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September 14, 1973 - Image 56

Resource type:
Text
Publication:
The Detroit Jewish News, 1973-09-14

Disclaimer: Computer generated plain text may have errors. Read more about this.

'Nourishment for Body and Soul'

Kosher Meals on Wheels Brings Volunteers,
Pros Together in Program to Aid Homebound

Cook Eva Bartos, left, of the Federation Apartments
staff supervises the nrenaration of Meals on Wheels din-
ners to be delivered. Starting the assembly procedure
are NCJW volunteers Mrs. Louis Rosenzweig, foreground,
and Mrs. Avery W. Gordon.

Detroit Service Group Pioneers,
Campaign Chairmen, Award
Winners Feted on Stag Day

Volunteers from NCJW try to stay and make their
"customers" comfortable. Mrs. Albert Wagenheim, left,
and Mrs. Arnold Faudman are with Mr. and Mrs. Max
Boodin.

By CHARLOTTE DUBIN ably Baltimore. There; the started to arrive. Each pair day obligation to Meals on
She called them her three original Council project was —driver and visitor— took Wheels. Another volunteered
Little Red Riding Hoods— emulated in eight other kitch- two of the thermal contain- to come back and address
the three young women who ens throughout the city. Only ers, one packed with hot High Holy Day cards for a
had come to her door with a the NCJW project is kosher, food and the other with cold. woman who is unable to use
Some of the meals were pre- her hands to write.
basket of food. And she however.)
When
Mrs.
Shevin's
job
pared
especially for diabetics.
Another benefit of the pro-
thanked them, not just for
the two meals they had was done, and the Detroit By 11:30 most visitors gram is that 33 aged, home-
brought for the day, but for Section agreed to take on would arrive at their first bound men and women are
being checked out each day.
the fev;r moments of friend- the pilot program for three stop.
One of the drivers, retiree Their visitors are told to look
years, Sonia Macey and Dor-
ship they shared with her.
Tall, erect, articulate, she othy Kaufman took over as Alex Gordon, looks upon his for signs of illness, for food
job as the high point of his not eaten, for medicine not
little resembles the other 32 co-chairmen.
day.
taken. Thus, volunteers are
Screening
of
the
"custom-
participants in the seven-
His route takes him down- supposed to report back to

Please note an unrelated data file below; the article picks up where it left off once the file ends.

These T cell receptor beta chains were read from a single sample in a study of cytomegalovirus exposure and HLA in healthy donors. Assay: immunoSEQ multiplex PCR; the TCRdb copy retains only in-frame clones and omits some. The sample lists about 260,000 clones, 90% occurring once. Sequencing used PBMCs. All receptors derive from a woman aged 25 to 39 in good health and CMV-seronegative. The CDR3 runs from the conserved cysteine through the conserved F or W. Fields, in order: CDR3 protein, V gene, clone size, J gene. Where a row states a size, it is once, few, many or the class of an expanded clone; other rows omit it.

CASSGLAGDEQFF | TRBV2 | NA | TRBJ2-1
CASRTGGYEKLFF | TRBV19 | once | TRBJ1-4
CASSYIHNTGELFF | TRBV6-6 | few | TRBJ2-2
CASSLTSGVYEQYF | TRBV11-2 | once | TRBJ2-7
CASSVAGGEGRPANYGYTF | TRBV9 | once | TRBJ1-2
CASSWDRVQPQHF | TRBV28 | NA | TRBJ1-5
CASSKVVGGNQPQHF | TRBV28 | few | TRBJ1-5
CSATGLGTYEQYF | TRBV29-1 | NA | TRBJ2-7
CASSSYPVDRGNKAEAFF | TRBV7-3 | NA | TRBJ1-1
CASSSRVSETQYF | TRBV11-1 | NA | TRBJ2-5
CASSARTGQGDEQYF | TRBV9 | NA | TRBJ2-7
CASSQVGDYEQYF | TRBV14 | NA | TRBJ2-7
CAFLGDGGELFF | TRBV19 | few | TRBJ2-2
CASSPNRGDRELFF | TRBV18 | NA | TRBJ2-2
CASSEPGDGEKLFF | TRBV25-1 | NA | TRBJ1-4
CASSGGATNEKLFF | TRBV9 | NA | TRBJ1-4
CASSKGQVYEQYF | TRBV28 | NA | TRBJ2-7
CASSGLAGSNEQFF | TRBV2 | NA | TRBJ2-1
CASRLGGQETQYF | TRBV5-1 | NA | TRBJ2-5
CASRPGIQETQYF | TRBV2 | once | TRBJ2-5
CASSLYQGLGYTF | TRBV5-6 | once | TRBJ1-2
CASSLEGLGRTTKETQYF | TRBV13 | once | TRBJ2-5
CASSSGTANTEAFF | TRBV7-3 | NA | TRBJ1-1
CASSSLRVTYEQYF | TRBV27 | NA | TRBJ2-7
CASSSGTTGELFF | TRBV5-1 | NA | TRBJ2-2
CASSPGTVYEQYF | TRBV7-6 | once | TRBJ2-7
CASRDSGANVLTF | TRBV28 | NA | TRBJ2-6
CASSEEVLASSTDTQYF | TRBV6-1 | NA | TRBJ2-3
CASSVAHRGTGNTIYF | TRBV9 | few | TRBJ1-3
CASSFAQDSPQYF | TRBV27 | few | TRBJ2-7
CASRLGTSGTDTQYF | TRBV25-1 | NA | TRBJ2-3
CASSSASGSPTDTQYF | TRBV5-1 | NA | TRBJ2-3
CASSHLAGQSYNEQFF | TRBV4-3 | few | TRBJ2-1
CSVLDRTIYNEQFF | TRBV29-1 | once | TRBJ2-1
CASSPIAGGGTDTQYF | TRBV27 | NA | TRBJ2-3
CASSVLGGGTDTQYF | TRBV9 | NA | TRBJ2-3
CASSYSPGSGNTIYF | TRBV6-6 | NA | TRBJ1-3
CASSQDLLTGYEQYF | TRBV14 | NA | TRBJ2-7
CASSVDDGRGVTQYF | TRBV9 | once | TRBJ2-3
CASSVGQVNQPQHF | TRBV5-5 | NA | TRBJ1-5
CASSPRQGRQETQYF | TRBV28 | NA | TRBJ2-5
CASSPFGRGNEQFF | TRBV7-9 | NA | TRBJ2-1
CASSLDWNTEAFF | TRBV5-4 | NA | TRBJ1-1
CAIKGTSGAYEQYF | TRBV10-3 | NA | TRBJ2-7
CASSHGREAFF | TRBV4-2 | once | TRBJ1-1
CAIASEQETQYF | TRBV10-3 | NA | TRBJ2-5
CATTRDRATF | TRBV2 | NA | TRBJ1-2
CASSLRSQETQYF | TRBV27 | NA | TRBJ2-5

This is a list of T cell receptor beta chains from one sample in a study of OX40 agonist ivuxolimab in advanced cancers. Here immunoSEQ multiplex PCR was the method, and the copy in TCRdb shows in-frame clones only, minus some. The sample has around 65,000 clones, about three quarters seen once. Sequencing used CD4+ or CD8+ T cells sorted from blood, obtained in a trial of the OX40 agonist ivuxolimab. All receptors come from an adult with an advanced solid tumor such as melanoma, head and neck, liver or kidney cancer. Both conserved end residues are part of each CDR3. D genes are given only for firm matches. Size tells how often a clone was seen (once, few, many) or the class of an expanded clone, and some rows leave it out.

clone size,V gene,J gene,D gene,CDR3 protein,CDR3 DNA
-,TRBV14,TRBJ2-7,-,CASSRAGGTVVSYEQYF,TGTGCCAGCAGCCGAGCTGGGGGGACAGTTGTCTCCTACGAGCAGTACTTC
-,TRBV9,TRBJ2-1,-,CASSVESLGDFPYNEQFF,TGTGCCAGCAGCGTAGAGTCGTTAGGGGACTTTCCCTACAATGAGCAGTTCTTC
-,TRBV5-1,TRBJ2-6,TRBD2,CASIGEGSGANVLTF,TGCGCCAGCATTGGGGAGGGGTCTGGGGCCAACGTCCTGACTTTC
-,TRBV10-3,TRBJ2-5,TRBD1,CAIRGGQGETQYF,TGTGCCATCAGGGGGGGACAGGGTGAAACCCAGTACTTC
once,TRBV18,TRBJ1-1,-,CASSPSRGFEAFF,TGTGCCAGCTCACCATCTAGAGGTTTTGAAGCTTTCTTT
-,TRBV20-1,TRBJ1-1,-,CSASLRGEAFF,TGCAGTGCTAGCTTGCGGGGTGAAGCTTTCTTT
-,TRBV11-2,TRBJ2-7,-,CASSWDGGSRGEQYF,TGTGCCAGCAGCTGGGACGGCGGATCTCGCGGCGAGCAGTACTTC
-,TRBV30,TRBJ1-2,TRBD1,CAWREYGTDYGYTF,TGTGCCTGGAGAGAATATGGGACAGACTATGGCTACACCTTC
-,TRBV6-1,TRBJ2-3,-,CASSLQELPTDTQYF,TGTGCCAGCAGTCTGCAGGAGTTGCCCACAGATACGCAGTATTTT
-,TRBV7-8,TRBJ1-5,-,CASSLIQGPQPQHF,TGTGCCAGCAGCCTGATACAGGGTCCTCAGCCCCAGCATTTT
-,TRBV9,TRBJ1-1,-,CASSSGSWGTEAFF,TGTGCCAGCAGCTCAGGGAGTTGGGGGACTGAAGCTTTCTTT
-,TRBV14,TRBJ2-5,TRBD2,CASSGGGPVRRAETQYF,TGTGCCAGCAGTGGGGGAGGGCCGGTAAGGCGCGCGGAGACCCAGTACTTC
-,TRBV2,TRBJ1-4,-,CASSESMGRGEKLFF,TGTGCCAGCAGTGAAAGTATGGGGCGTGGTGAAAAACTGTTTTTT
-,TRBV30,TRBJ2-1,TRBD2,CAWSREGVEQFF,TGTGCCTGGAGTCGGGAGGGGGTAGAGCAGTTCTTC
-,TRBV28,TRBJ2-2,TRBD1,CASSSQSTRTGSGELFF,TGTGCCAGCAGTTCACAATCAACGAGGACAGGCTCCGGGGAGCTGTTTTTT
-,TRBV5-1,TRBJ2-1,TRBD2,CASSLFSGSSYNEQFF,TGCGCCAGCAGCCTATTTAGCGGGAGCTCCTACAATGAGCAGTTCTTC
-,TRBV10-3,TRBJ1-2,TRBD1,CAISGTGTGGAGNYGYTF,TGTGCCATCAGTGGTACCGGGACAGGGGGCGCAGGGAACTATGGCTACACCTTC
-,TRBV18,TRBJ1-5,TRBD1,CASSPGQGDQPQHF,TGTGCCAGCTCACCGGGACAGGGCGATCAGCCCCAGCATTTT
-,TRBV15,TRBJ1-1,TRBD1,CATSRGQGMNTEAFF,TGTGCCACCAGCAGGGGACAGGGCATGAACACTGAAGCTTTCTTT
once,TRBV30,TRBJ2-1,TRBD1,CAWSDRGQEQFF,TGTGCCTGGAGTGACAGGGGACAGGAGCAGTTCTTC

is
done
by
Hillary
Git-
week-old Meals on Wheels ers"
program, sponsored by the stein, a staff worker with the town, where he visits a worn- the chairman, and the chair-
National Council of Jewish Jewish Family and Chlidren's an living in housing for the man to the agency case work-
Women and Jewish Family Service. Referrals come from elderly and a middle-aged er, should anything be amiss.
JFCS caseworkers, the Sinai man with cerebral palsy, liv-
An important part of the
and Children's Service.
This was a woman accus- Hospital outpatient depart- ing alone in an apartment. program is the followup by
tomed to work, to people, to ment, Jewish Home for Aged, Others on the route live in Mrs. Gitstein, who initially
travel, to self-sufficiency. Ill- Federation Apartments—and Blackstone Manor.
trains the volunteers and peri-
from potential recipients who
Volunteers are told to try odically checks on the clients.
ness had ended all that.
But for her, like the 32 heard of the program by to make their customers corn- Where necessary, she makes
others, the "Red Riding word of mouth or read of it fortable, s e t t i n g up the recommendations to the agen-
Hoods" are bringing new in the newspaper. meals, chatting with them for cy, sometimes for homemak-
nourishment—for both body At least one recipient had a few minutes. Gordon not- er assistance or for addition-
and soul. been released from a nursing iced one man liked cigars, so al visits by volunteers, either
There were three other home on condition that she he made a point of bringing in person or by phone. Al-
with him next time. But though it wasn't the original
stops on Route 4: two ailing qualify for Meals on some
elderly women livin g Wheels. The organizers hope the visit has its beneficial intention, Mrs. Gitstein al-
in apartments and a single that others like her will be effects on Gordon as well: ready is devoting more than
man, a diabetic, living alone enabled to live in their own "It makes me feel so good half of her staff time to
in a little house—all in North- homes, with some additional to see how happy they are Meals on Wheels. She also
sits on a JFCS-NCJW steer-
west Detroit. servicing provided through to see me," he said.
JFCS.
Another visitor fulfilled a ing committee that seeks to
Other routes — five alto-
Although financial need is promise to one elderly worn- iron out mutual problems.
gether — took drivers and
There are others cooperat-
visitors to clients in Oak not a precondition to receiv- an: She brought a Jewish
ing with NCJW. An advisory
Park, Blackstone Manor, ing Meals on Wheels, in most National Fund box.
Since the program has be- committee of agency profes-
cases it is working out that
downtown Detroit.
way. The average age of the gun there have been few, if sionals examines different
The volunteers bring a hot
meal—on this day it was clients is 70-75, and the vast any, dropouts among the vol- facts of the program. Sinai
a n majority are on Social Secur- unteers, said Mrs. Macey. Hospital provided the cycle